MB: So, Ed, do you buy that argument in general? Do you think it’s fair to blame Facebook and their AI for the capital riots?
EF: I do up to a point. But the big question really is, or the remaining question is, is this a place where a bunch of already radicalized people found each other, or did this space actually play a role in radicalizing them? Did it turn people who otherwise would not have been involved in violent extremism into violent extremists? We know that seeing extreme political content does affect how people think. There is a whole community of social scientists who are studying these issues because they are urgent and trying to figure out what do we know, what parts of our intuition about these spaces are right, in which parts are not. There’s a lot that’s new here and we’re still catching up to understand what the full impact is.
MB: But it seems like at the very least, it’s something that Facebook should be aware of going forward.
EF: Absolutely. Because even if the only impact of this technology is to give people with extreme violent views a place to meet and organize themselves, and we know that that has happened, even if that’s the only effect, it’s still something that I think companies have a responsibility to take action against.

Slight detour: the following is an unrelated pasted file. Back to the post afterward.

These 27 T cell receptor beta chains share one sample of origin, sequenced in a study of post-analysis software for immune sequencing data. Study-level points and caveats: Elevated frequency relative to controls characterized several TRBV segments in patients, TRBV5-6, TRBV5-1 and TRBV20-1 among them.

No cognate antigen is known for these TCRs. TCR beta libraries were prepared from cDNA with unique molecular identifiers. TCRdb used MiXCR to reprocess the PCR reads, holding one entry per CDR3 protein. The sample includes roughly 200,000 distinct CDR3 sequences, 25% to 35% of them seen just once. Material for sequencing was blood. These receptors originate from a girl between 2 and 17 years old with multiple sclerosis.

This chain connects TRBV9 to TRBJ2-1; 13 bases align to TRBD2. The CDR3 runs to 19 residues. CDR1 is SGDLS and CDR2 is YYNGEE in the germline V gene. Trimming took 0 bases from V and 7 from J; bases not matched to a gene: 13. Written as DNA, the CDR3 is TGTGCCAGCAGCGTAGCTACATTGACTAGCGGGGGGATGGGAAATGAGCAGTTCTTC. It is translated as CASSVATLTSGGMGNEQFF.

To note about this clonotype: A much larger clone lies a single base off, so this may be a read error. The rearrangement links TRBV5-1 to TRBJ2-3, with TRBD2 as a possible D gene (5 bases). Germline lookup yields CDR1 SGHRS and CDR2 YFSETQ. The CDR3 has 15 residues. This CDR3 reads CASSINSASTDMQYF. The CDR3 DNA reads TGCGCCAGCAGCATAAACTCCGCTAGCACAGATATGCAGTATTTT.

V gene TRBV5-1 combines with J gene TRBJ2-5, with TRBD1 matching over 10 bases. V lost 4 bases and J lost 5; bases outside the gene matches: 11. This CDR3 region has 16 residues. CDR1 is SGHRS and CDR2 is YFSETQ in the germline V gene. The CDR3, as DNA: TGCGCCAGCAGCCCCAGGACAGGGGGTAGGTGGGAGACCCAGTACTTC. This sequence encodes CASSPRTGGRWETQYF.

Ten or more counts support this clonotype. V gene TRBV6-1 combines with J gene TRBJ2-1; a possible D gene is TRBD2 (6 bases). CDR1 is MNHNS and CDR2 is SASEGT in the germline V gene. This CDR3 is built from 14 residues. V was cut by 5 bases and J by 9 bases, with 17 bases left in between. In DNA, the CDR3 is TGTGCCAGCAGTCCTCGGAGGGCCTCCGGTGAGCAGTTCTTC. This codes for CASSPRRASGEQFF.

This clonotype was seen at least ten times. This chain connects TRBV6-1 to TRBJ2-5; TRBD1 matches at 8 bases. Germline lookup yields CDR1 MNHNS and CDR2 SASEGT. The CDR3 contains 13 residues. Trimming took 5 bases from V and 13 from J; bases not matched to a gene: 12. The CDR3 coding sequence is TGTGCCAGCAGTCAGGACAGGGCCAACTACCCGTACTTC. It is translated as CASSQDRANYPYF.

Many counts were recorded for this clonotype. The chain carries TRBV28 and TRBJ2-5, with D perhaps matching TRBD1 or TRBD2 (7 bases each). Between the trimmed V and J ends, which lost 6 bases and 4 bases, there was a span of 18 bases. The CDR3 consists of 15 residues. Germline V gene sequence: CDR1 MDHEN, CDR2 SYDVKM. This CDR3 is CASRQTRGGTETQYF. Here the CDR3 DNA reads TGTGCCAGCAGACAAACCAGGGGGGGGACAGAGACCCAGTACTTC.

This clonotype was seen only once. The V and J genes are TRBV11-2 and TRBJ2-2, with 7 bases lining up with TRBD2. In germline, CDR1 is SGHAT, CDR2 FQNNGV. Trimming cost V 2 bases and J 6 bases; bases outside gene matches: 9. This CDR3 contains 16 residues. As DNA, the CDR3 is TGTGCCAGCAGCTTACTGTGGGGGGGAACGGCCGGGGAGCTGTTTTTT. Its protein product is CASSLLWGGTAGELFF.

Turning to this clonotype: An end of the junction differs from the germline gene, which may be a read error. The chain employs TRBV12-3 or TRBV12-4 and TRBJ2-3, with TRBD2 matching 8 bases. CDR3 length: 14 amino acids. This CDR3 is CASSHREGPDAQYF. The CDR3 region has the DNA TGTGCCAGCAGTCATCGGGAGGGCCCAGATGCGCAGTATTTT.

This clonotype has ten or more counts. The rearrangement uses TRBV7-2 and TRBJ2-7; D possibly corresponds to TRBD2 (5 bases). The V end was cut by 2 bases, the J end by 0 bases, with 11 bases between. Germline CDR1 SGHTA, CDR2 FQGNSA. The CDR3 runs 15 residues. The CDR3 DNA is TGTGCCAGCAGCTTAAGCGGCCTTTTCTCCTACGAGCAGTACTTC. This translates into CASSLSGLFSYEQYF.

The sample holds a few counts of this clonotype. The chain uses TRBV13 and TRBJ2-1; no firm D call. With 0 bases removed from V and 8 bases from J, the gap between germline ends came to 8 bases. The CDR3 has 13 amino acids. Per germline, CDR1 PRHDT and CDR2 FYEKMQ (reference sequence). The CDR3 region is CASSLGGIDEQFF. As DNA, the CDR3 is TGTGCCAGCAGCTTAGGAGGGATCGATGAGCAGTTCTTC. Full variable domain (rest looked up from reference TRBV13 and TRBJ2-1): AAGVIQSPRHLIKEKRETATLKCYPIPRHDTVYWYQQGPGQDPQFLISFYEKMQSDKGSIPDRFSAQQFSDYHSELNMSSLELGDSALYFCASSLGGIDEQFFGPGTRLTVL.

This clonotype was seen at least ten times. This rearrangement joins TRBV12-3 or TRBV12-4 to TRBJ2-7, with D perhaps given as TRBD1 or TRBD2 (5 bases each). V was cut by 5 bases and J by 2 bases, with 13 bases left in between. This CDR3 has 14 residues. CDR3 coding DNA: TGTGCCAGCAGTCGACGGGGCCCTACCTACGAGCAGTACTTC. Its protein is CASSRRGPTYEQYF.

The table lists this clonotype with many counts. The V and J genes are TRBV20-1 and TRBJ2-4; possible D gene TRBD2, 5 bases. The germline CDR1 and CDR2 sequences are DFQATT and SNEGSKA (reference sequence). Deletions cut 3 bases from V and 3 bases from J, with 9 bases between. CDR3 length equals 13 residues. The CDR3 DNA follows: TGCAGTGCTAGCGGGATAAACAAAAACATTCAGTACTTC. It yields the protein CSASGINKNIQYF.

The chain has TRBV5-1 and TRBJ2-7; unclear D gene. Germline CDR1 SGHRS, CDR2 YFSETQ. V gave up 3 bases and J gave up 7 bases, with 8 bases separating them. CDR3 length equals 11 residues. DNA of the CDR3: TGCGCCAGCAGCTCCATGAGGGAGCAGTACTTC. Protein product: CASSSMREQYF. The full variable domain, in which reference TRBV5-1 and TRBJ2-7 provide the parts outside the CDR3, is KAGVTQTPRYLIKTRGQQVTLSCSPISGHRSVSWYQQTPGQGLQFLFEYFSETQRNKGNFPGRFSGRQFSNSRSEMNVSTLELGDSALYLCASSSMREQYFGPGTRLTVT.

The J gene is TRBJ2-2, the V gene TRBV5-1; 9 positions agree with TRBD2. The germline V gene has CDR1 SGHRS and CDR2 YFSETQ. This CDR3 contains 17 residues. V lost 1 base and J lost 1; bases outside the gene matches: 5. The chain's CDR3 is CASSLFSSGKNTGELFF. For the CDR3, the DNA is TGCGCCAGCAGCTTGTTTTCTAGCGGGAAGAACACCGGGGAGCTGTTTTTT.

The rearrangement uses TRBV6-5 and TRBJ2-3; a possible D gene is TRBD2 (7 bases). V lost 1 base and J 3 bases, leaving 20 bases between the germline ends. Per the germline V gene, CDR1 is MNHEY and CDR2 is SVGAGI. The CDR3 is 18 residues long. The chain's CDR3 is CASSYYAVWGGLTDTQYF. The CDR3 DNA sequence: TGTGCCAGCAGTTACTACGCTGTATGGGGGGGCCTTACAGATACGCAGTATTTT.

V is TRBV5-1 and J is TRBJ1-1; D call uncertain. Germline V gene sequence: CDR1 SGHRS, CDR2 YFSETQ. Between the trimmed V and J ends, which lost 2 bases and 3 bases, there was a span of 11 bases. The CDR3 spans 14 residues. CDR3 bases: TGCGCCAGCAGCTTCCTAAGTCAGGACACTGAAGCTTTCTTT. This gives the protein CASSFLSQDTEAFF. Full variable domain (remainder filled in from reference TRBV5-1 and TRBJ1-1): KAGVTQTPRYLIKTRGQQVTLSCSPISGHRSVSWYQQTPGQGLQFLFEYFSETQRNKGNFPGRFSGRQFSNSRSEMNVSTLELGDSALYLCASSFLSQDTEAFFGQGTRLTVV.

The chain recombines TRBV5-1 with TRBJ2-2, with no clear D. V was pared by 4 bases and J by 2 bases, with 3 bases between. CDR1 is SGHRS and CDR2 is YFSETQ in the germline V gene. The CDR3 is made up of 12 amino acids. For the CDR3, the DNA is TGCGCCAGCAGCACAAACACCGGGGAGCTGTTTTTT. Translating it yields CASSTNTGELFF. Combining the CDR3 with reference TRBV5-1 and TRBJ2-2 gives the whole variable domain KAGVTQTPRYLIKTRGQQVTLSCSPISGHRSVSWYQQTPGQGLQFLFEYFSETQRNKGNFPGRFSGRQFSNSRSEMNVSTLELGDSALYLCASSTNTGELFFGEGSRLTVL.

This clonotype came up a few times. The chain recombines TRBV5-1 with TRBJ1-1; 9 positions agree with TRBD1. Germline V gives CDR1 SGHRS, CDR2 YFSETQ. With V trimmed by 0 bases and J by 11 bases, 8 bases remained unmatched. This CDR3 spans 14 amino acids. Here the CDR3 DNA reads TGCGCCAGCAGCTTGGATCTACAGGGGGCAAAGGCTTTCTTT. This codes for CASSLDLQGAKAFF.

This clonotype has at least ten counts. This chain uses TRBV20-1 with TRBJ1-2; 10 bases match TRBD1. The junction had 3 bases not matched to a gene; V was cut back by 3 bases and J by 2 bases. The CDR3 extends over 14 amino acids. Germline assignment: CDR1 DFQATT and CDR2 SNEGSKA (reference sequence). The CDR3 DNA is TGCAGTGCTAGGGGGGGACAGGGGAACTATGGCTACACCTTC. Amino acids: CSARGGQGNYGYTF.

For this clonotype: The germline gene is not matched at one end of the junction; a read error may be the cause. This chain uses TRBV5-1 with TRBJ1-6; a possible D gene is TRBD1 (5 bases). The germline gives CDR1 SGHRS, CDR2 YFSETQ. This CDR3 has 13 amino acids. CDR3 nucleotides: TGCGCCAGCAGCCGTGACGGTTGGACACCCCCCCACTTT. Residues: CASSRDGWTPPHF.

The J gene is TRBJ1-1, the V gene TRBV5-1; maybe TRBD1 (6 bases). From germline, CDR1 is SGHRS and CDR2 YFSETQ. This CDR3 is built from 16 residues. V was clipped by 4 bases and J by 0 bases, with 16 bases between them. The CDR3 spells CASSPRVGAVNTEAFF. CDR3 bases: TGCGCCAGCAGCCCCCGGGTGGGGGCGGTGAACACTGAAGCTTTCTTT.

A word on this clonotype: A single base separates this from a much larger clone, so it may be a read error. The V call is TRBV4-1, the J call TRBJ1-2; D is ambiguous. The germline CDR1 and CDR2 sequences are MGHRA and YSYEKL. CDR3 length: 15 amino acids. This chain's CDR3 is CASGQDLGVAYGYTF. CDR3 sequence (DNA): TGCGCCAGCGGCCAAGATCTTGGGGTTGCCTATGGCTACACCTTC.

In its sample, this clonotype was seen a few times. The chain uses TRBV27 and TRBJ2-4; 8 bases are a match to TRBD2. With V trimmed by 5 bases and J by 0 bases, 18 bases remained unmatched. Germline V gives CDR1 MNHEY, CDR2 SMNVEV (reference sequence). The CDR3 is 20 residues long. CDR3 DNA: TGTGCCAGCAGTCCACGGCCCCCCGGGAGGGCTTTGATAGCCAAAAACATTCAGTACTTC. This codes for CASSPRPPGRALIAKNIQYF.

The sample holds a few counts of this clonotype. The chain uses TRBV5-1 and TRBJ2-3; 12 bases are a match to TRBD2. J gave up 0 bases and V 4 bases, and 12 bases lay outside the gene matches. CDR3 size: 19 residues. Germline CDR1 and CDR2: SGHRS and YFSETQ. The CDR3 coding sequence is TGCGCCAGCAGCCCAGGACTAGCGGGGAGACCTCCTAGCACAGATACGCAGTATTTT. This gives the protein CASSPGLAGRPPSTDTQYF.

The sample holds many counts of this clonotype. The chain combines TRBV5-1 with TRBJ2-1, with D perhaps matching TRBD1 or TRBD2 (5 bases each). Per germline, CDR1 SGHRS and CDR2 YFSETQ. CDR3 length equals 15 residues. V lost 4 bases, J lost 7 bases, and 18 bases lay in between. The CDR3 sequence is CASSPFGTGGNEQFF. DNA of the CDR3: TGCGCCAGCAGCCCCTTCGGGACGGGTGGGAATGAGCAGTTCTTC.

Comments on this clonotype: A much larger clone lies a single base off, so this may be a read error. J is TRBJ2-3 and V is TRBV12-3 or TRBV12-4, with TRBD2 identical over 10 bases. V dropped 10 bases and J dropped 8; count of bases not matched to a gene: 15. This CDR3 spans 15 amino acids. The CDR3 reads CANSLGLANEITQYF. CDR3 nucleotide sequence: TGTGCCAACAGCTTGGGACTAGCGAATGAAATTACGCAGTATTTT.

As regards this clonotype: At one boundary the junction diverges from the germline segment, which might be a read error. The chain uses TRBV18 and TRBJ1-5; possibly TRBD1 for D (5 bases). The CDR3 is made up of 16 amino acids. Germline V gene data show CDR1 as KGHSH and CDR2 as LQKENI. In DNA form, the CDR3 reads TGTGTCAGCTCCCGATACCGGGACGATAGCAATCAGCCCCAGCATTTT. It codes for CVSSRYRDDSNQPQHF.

And of course, when you have the bottom line, pulling them in the direction of always wanting more people on the service, always wanting people to do more on it, that creates an additional tension.
MB: So what do we do with this?
SM: My motivation comes from trying to make this problem, like, from an existential crisis to a regulatory one, right? Like this problem of what is happening on social media has kind of reached a scale it has because there isn’t any check on these systems.
MB: The Mark Up caught one of Facebook’s errors. But they’re just one team of journalists. What Surya would like to see are regulations, at the very least around transparency, that would let people look at how Facebook works without building a whole browser extension.